Last year Kate Swaffer, the Chair and CEO, and a co founder of Dementia Alliance International, was maliciously accused not having dementia, to the point of feeling bullied by a reporter into disclosing decades of private, confidential and very personal medical to strangers and lawyers, and providing two highly confidential medical documents to the reporter.
Once the reporter realised she was not a medical fraud, he still wrote a defamatory story which she responded to here…
Earlier this year, Dementia Alliance International held a Master Class “But you don’t look like you have dementia!”, held in an attempt to expose how commonly this occurs to most people ‘living well’ (at least publicly) with dementia, and how hurtful it is to people with dementia and their families. It also offers some advice on how to cope with it, and hopefully is helpful to those living without dementia, especially those who persist in doing this.
These people are the ones who have sat in doctors rooms and been told they have a dementia of this or that type, or a family member has it; they are the people told to get their end of life affairs in order and get acquainted with aged care services (often now referred to as Prescribed Disengagement®).
Their families have been sitting alongside them, trying to hold it all together, and pick up the many pieces falling around them.
This phrase is said all too often to people with dementia who are publicly appearing to live too well, whether they have become public advocates, or are simply living well in their local communities. We even have many stories of staff working in advocacy organisations saying it, as well as many care partners who volunteer for these organisation’s.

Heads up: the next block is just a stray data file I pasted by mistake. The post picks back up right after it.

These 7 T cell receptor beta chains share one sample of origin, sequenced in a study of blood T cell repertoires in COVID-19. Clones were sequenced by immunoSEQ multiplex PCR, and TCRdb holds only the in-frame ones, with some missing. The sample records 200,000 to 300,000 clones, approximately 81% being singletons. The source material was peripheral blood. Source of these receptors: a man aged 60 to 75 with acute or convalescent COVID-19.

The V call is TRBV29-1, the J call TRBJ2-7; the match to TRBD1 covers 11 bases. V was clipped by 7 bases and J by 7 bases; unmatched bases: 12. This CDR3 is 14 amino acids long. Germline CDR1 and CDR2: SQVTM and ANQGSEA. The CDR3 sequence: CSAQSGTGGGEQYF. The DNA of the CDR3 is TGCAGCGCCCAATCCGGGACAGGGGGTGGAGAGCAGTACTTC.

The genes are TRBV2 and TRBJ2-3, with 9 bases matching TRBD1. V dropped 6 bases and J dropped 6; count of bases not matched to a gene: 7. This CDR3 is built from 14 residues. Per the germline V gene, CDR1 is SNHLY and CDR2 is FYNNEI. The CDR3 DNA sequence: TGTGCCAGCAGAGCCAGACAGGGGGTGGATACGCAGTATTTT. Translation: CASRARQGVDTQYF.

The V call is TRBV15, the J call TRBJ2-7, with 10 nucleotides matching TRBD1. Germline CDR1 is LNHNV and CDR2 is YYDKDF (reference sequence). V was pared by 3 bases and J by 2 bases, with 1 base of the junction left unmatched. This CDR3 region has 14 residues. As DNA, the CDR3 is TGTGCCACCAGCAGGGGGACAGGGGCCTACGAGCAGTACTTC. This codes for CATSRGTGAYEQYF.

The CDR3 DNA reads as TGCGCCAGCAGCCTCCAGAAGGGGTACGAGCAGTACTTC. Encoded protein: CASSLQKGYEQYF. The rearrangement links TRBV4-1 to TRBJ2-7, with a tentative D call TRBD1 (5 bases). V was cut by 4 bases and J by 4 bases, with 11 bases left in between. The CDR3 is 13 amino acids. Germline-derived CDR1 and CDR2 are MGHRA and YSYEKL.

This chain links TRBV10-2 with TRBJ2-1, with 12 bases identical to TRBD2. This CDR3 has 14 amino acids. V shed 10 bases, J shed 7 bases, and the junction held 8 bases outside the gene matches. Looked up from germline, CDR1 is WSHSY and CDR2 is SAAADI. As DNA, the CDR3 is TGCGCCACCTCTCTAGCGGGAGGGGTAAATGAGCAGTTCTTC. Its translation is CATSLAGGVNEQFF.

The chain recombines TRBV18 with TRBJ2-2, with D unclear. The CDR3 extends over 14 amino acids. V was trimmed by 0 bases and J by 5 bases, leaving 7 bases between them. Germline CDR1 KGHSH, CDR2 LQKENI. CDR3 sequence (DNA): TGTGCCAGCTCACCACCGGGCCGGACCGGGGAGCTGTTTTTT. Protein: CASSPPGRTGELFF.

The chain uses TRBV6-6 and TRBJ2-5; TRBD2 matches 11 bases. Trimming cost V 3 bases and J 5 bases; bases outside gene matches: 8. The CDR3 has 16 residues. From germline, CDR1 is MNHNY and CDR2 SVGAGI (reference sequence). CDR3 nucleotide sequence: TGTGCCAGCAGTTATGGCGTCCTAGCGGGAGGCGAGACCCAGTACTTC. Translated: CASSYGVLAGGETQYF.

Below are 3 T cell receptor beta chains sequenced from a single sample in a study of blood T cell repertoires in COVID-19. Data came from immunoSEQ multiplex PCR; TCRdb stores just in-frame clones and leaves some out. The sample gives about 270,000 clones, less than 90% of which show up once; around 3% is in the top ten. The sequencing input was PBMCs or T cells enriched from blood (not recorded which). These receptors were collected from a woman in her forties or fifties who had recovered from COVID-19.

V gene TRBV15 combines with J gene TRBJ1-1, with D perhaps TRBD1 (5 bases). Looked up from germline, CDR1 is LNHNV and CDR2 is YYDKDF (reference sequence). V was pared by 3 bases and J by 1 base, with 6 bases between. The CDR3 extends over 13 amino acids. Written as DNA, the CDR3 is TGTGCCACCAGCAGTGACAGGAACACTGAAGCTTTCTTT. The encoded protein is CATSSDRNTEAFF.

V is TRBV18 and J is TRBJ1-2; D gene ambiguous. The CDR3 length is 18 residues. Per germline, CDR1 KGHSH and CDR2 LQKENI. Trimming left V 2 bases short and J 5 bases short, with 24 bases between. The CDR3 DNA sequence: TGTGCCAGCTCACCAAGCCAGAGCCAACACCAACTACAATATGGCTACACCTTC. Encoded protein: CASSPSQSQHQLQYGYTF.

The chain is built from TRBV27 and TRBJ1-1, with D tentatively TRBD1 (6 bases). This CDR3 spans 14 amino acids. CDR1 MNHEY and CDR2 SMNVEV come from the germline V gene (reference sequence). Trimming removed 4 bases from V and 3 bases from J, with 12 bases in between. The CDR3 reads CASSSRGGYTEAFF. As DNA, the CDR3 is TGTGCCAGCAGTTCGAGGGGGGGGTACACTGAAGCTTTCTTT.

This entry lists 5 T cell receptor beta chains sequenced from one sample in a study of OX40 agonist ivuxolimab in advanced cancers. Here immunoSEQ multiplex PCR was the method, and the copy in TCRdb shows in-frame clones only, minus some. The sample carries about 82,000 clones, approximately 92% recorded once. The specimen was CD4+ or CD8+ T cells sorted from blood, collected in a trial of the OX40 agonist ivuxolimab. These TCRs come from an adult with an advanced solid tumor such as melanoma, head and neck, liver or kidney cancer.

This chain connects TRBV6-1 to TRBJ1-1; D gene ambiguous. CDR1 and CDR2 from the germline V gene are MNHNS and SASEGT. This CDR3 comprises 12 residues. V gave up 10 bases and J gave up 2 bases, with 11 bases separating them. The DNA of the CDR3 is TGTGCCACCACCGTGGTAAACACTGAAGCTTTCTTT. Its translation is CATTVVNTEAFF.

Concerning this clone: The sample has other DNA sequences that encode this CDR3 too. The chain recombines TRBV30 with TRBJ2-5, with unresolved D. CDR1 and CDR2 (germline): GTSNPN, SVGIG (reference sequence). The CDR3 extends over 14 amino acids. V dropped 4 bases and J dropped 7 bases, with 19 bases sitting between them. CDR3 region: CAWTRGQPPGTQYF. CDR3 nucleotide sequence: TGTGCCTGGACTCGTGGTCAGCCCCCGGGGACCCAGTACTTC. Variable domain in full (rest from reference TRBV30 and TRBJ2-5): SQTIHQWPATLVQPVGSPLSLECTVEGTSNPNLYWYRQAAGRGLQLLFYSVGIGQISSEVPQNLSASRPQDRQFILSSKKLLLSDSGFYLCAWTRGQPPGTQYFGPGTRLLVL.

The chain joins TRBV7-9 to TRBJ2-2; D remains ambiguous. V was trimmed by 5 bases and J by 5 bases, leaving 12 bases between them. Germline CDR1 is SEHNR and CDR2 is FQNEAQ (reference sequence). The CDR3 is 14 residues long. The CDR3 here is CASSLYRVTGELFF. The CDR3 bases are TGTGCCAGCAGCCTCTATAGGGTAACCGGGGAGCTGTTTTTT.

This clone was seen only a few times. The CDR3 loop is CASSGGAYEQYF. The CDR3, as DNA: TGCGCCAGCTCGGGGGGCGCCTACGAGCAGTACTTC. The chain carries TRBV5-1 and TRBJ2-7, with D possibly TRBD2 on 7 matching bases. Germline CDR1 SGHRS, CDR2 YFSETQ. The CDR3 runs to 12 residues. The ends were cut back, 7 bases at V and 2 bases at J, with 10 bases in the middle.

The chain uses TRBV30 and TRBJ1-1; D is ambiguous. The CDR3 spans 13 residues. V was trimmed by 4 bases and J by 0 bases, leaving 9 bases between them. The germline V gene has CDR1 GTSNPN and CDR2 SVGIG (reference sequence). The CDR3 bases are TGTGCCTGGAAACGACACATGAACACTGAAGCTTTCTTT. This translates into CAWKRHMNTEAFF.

One woman from Australia, diagnosed for over ten years, but still living alone in her own home, and living beyond dementia, said in response to to Kate’s blog, of her own recent experience of being accused of not having dementia:
“A “close friend” challenged me recently when I explained that I just could not travel overseas, with the words “Anyway, you don’t have Alzheimer’s”, and each time when I tried to respond, kept hammering at me, repeating “You do not. You do not!” Then with a voice of ultimate authority “Anyway, others agree with me!” implying that friends we have in common see me to be a fake, a pretender, a liar, whatever.
I felt terribly assaulted, as though I’d been stabbed, again and again – and by one of my closest friends?
I was in shock, asking myself -“Why would anyone ever do this to themselves. A life sentence! Losing so much of one’s quality of life – one’s mind? All the books you can no longer read, and so much more, and still trying to be “normal”. It was, and still is, just devastating to feel betrayed, by someone so close to you.”
This habit, based on myths and preconceptions that everyone with dementia must look and act late stage for them to really have it, needs to stop, and in the worst cases, could be seen as a disability hate crime. There are too many people who have been medically diagnosed with dementia now in the public eye, either as speakers, authors, advocates or bloggers and who may not look like they have dementia, but in reality, not all the doctors around the world can be wrong. It is offensive, to the person diagnosed, to their families, and to their medical doctors, and quite simply, it has to stop.
It is harmful, hurtful, and wrong for anyone without dementia to accuse someone living with a chronic progressive terminal illness, that when diagnosed in the earlier stages of the disease, has mostly invisible disabilities.
In reality, as many people with dementia are now being diagnosed much earlier in the stages of the disease or condition causing their dementia, and although still being provided with late stage dementia management, they can and do often live well for many more years than was previously thought possible. And unlike something like Downs Syndrome, there is not a particular ‘look’ to dementia.
You can watch the recording of our webinar here… Please listen, and learn.
This story was originally published on Dementia Alliance International’s Website